The Pursuit of Happiness
“He who chooses the beginning of a road chooses the place it leads to. It is the means that determine the end.” - Harry Emerson Fosdick
One day in the supermarket I met a young man who caught my attention with the way he was dressed – draping, black chiffon pants, sleeveless jacket decorated with vintage accessories, flat white golf shoes and a heavy grey scarf.
If Johnny’s phone hadn’t rung at that very moment, I would have never known he was Georgian. I approached him and started a conversation, which marked the beginning of our warm friendship.
Johnny is an artist. From earliest childhood, he loved drawing and making collages. He was never interested in fighting, football, guns, or cars, which became one of the reasons most of the boys made fun of him and kept their distance.
"The test of tolerance comes when we are in a majority; the test of courage comes when we are in a minority," wrote theologian Ralph W. Sockman.
This was Johnny’s fate, and he had to have courage to defend himself from the endless insults, classmates who thought it was funny and unusual that he went to the theater or the opera, enjoyed classical ballet and listened to Mahler. His parents never really understood what their child was going through.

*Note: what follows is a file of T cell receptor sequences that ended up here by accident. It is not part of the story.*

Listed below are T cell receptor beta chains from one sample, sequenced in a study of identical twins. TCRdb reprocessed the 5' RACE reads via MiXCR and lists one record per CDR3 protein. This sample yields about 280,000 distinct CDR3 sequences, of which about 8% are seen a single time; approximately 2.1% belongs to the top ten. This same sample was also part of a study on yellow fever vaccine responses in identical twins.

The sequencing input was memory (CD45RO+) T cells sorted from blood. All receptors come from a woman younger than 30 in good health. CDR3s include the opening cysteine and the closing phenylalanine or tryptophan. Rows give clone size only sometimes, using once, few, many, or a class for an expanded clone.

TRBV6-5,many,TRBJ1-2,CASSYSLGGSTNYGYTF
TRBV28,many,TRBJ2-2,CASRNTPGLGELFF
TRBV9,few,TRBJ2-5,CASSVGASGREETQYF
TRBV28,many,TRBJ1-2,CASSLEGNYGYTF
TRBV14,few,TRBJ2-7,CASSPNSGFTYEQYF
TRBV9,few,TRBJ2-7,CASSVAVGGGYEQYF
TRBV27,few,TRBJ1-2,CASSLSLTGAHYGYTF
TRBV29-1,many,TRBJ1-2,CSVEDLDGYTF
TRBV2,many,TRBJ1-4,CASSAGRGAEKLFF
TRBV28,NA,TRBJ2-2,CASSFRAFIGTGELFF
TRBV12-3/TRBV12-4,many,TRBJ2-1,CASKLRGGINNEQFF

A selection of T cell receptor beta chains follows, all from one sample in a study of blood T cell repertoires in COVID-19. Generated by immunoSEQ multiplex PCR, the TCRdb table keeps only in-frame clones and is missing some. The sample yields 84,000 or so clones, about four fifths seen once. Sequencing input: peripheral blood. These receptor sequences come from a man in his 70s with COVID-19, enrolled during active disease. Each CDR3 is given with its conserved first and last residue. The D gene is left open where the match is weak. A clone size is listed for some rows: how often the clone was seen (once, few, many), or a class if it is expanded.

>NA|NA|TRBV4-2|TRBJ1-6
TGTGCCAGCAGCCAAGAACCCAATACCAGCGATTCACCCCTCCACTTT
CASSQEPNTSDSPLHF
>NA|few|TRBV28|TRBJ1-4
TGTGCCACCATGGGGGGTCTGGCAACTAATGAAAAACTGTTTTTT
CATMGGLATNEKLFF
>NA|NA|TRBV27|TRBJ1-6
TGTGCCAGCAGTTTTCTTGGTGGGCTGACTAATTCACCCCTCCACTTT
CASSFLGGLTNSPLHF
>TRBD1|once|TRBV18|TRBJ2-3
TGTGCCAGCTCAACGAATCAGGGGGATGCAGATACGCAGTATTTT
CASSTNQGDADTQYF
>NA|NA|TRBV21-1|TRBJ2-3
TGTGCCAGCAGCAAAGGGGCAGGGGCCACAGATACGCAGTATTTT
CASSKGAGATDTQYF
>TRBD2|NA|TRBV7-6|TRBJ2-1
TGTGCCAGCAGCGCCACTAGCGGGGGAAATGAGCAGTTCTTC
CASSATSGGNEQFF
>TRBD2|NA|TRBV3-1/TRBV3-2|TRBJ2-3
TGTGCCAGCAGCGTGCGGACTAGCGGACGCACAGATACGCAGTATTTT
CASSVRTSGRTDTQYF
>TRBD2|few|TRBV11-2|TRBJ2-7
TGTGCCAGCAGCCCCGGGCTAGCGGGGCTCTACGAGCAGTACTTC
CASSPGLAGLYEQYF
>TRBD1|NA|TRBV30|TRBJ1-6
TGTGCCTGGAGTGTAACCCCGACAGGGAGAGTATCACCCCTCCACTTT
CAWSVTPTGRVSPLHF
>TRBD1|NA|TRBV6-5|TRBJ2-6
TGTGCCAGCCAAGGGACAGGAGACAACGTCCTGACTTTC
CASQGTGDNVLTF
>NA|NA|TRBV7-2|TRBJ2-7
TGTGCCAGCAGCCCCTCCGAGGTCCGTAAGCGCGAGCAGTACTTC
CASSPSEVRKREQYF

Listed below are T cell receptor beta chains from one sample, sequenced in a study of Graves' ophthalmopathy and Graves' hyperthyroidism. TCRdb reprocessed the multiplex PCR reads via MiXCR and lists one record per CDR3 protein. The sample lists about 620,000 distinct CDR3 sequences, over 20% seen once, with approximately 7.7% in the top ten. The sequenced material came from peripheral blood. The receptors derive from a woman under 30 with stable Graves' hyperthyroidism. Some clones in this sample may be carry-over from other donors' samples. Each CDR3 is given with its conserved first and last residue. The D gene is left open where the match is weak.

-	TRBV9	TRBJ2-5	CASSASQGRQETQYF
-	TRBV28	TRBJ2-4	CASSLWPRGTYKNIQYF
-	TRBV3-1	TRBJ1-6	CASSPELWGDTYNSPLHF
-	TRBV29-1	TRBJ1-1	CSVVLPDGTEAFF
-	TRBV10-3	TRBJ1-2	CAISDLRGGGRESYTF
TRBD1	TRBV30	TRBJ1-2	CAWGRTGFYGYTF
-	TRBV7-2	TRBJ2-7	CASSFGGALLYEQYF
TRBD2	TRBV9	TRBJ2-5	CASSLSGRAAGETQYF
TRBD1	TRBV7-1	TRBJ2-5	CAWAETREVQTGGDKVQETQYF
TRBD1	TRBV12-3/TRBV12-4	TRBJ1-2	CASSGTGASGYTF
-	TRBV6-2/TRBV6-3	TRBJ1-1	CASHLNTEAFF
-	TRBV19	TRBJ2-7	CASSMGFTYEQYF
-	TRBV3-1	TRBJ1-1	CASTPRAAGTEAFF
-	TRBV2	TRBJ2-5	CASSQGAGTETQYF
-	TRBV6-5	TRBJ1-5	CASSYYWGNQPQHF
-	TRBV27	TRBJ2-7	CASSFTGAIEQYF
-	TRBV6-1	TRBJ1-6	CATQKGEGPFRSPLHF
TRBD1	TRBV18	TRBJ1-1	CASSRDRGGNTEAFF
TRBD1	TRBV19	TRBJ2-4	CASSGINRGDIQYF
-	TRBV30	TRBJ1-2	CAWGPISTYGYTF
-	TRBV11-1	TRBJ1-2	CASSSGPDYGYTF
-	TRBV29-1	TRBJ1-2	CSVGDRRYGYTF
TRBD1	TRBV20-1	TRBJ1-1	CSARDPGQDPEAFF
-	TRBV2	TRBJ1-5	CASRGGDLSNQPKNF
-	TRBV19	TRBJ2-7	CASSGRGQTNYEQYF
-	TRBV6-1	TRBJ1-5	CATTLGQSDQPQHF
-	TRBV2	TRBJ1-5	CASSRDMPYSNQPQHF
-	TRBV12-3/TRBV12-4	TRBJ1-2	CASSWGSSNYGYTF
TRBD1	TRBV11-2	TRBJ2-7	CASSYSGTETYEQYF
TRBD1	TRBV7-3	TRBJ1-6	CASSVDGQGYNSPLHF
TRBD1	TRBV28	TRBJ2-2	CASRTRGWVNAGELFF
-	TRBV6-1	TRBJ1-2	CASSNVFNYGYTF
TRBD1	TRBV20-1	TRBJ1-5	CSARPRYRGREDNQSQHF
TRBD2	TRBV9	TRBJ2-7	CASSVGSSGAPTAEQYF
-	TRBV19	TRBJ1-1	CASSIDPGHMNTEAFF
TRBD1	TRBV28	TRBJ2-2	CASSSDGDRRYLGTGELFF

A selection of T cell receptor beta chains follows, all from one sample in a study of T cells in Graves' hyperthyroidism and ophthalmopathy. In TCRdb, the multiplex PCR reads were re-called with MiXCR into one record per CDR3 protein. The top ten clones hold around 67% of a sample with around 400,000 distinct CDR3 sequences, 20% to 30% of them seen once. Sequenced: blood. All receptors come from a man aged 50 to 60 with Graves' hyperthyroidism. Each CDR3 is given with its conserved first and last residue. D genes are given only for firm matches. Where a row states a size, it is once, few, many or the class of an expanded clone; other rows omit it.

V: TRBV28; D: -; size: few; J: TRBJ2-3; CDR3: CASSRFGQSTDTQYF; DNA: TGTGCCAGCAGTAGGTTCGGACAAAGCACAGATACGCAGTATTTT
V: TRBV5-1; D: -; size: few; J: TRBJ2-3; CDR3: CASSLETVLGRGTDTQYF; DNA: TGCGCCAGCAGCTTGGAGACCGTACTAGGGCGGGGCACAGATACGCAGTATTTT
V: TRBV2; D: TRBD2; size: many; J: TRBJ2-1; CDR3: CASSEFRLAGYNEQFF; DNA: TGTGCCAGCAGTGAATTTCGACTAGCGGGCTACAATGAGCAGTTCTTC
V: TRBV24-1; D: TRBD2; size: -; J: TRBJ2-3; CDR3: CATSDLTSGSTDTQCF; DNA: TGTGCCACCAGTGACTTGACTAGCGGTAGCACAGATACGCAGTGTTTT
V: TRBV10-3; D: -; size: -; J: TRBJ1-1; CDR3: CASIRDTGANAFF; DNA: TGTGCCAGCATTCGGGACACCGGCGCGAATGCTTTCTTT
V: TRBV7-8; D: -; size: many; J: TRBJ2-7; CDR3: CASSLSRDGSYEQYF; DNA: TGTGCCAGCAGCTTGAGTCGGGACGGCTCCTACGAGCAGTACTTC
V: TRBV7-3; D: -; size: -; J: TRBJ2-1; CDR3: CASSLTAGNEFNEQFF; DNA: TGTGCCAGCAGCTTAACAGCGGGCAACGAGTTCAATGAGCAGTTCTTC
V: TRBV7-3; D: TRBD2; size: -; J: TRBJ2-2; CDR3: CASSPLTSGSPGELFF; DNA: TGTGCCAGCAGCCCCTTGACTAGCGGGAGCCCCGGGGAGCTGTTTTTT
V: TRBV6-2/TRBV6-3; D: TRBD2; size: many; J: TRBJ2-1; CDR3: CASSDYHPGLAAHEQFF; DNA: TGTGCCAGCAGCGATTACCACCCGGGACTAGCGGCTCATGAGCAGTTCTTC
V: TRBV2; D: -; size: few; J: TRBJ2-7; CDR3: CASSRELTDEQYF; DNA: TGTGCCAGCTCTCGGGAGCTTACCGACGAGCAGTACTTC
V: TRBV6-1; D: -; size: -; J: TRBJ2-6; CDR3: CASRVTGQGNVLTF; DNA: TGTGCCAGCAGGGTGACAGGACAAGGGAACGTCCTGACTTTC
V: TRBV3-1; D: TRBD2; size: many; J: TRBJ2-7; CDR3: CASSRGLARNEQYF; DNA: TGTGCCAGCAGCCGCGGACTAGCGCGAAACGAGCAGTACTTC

As he grew older, his sketches got better and he became interested in fashion. At the age of 16 he had decided that he wanted to become a fashion designer.
However, he knew his dream would never come true in conservative Georgia, where a male designer is stereotyped as gay, which he was not. He would never be able to dress in the way he saw fashionable because being different and special was considered more a fault than an advantage. In Georgia, individualism is not welcome.
After decades of communism, a society has a fear of change, and people are afraid of new things that they don’t know how to deal with. If you want to be respected and treated nicely, you have to belong and be a part of the mass. Wearing colorful clothes, tight jeans and handbags for a guy is ridiculous in a country where black is the dominant color, the indicator of power and courage, as if the nation is in a state of endless mourning.